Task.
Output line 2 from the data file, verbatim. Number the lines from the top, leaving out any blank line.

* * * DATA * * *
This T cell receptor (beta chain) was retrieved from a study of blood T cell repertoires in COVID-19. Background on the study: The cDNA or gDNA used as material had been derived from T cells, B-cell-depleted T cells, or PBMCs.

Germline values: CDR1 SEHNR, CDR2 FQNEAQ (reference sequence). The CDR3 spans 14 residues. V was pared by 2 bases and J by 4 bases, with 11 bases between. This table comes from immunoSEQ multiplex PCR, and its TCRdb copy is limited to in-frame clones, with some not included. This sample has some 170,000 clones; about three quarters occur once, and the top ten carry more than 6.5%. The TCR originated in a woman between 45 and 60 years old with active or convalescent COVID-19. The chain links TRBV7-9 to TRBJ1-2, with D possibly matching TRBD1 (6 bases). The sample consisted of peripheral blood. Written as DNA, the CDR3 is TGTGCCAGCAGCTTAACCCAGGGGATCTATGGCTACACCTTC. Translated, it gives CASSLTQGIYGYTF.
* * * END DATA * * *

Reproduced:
Germline values: CDR1 SEHNR, CDR2 FQNEAQ (reference sequence). The CDR3 spans 14 residues. V was pared by 2 bases and J by 4 bases, with 11 bases between. This table comes from immunoSEQ multiplex PCR, and its TCRdb copy is limited to in-frame clones, with some not included. This sample has some 170,000 clones; about three quarters occur once, and the top ten carry more than 6.5%. The TCR originated in a woman between 45 and 60 years old with active or convalescent COVID-19. The chain links TRBV7-9 to TRBJ1-2, with D possibly matching TRBD1 (6 bases). The sample consisted of peripheral blood. Written as DNA, the CDR3 is TGTGCCAGCAGCTTAACCCAGGGGATCTATGGCTACACCTTC. Translated, it gives CASSLTQGIYGYTF.